Speculation is that Google’s ActiveSync license was getting expensive. And that Google is mad that Microsoft is trying to make inroads in mobile phones. So it would stand to reason that Google is trying to discourage people from using Windows Phone while freeloading on Google’s Gmail system. Easy enough. Either the Gmail user pays up or moves on. Hence the migration to Outlook.com, Microsoft’s free email site (the much more sophisticated incarnation of Hotmail) Want it free? Go find it. And take your little dog, too.

Many moons ago it was said that “There’s no such thing as a free lunch.” This is still true today. To keep all the twits, tweets, postings, photo uploads and general foolishness of the Internet running, money has to be made and spent. The companies need to do it some way. The business model of giving it away and never making money has been proven to be not profitable. Duh.

So make sure that, when crying, you don’t drip on your touchscreen device. You might short it out. And that repair will cost money.

That’s the view of one lawyer from Jupiter, Florida. I’m Marc Dobin. Have a safe and Happy New Year.

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Thoughts on being a poll watcher on election day 2012

I have been a lawyer for over 25 years. I have been blessed with representing any number of clients who have a special place in my heart. I have had clients whose financial picture changed because of the results I obtained. I have had clients whose lives have changed because of what I was able to do for them. I thought that these kinds of results would be all that I would see.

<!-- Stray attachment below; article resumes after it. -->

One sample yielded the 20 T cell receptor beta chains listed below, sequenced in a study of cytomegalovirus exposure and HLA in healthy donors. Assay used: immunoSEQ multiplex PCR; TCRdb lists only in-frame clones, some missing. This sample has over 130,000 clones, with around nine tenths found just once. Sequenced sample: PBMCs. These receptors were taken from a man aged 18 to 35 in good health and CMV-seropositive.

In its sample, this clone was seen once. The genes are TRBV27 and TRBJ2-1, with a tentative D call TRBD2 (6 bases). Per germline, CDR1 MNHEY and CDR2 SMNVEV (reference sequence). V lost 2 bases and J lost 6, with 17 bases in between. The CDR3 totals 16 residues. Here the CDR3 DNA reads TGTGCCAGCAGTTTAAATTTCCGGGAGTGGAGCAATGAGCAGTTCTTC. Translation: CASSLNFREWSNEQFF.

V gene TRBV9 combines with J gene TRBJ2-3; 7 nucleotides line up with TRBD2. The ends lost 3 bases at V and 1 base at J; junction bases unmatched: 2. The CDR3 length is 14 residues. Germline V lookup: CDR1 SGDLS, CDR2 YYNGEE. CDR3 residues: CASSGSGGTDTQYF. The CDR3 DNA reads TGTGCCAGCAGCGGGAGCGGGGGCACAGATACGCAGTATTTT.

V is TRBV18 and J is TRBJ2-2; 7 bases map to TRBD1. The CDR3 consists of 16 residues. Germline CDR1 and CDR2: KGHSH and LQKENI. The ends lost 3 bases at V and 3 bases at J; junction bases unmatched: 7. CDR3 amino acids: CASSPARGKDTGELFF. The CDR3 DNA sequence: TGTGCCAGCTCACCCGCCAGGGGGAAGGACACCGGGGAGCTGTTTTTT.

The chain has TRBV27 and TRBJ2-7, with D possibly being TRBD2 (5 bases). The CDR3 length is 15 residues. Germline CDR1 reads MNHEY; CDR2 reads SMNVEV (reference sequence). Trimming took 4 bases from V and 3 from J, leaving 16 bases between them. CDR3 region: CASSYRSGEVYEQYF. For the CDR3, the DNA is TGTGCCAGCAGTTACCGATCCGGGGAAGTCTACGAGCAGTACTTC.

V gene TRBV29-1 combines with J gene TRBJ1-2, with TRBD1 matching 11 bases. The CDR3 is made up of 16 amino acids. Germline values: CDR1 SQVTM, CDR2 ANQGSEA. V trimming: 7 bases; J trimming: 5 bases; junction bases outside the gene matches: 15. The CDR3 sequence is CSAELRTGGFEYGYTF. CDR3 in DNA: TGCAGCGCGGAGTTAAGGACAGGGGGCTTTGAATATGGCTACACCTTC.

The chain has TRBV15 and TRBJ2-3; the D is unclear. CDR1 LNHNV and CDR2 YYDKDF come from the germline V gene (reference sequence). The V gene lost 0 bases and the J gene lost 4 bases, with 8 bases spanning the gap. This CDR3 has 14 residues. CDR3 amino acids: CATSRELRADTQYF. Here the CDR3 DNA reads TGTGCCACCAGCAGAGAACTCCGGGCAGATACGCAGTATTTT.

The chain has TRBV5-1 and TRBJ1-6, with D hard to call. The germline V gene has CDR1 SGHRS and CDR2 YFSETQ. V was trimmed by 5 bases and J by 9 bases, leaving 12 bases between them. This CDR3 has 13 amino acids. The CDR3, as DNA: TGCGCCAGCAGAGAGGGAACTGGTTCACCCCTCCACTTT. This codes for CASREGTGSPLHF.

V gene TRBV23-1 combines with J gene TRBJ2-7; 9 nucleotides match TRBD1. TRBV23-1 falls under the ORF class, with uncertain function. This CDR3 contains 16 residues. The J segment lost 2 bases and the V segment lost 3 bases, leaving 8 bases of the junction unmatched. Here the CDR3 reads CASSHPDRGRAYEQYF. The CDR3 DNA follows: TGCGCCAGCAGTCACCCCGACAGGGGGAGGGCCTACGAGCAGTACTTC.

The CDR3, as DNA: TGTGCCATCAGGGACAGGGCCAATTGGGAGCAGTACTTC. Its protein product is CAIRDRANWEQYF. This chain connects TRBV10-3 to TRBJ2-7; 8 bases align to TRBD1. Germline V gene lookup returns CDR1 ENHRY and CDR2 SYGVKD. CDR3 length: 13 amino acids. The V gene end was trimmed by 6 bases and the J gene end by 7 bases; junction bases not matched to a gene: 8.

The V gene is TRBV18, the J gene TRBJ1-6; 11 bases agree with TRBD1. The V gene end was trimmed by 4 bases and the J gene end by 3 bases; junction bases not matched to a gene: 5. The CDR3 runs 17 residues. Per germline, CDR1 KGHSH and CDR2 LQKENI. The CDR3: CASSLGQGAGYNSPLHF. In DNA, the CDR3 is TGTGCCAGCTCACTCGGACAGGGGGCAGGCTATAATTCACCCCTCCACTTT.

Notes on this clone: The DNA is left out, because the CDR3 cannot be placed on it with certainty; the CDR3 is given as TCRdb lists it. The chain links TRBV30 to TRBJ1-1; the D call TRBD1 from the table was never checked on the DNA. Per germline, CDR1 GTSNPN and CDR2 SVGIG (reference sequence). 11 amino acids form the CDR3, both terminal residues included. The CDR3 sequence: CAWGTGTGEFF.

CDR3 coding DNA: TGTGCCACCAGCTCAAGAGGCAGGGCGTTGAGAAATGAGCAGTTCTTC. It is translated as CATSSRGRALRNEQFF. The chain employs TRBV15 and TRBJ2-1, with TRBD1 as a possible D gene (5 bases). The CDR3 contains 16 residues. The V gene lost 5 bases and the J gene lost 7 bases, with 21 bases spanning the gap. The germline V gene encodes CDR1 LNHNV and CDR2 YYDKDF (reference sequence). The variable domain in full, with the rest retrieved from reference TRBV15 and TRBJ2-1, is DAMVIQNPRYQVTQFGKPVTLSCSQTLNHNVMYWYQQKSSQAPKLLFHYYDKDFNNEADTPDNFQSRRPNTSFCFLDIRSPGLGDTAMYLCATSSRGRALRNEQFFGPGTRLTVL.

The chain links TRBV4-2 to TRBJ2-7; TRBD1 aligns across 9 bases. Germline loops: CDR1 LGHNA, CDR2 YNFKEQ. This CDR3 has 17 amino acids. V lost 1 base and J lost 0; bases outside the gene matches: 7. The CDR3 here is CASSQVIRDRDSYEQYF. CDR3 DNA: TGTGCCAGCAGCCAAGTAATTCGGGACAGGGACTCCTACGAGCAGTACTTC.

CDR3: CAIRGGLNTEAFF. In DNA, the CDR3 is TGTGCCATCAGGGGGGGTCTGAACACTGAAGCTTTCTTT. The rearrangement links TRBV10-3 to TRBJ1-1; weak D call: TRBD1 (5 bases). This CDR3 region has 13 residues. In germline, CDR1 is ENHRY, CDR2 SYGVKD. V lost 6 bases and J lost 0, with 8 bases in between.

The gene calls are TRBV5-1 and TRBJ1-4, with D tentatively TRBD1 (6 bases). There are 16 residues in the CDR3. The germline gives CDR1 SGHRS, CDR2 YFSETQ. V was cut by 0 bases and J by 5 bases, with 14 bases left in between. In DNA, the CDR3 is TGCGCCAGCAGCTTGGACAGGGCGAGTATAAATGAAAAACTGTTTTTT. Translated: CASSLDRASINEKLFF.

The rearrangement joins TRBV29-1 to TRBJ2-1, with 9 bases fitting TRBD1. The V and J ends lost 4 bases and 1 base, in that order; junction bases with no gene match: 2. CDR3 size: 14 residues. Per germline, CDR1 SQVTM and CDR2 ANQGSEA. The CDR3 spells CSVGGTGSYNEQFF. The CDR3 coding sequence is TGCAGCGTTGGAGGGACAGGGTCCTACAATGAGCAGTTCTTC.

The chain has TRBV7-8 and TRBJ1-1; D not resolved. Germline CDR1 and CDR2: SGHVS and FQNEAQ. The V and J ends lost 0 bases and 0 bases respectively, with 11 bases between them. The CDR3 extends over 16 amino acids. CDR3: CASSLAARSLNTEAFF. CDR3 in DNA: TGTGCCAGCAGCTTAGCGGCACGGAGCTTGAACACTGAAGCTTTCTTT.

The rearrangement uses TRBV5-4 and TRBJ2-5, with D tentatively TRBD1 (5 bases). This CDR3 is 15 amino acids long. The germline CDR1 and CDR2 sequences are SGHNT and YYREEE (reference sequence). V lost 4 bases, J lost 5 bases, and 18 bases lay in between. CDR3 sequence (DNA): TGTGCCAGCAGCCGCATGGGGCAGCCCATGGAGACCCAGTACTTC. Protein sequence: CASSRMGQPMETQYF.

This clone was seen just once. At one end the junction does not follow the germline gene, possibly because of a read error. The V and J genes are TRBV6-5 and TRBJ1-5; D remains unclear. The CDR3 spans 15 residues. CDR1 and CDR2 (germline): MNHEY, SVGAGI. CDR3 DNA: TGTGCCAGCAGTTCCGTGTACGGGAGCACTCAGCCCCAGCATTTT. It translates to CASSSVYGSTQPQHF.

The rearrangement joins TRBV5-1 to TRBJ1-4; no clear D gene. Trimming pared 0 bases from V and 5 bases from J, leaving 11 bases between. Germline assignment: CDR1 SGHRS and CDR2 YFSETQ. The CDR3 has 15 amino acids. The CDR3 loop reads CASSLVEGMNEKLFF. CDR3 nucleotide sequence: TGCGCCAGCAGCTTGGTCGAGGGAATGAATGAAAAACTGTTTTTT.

Then Election Day 2012 came. Obama v. Romney. Patrick Murphy v. Allen West. I had volunteered for the 2008 and 2010 elections as a poll watcher. My job was to ensure that the election laws were complied with and to assist the poll workers in enforcing or complying with those laws. My 2008 and 2010 duties were pretty boring. In 2008, I was in a fairly large precinct in Lake Worth, Florida, and it had very few problems. In 2010, I was in my home voting precinct in Jupiter.

This year I was assigned to a precinct in Riviera Beach, Florida, a primarily African-American neighborhood. I had a feeling that this assignment was going to be much more interesting because these precincts can be targets for voter suppression or voter challenges. My experience this time was much more rewarding.

First there was Marcus (names have been changed). He was having a communication problem with the poll workers. They told him that his registered address was not in the precinct, therefore he couldn’t vote there. The communication issue came up because he did not explain himself well enough. The workers did not understand that he had moved to the precinct. The workers seemed unsure about the address change policy at the polls. (This was early in the day). In Florida, a voter who moves is permitted to change their address at the polls and vote a regular ballot.

I worked with Marcus and the poll staff to get the address changed. He voted a regular ballot.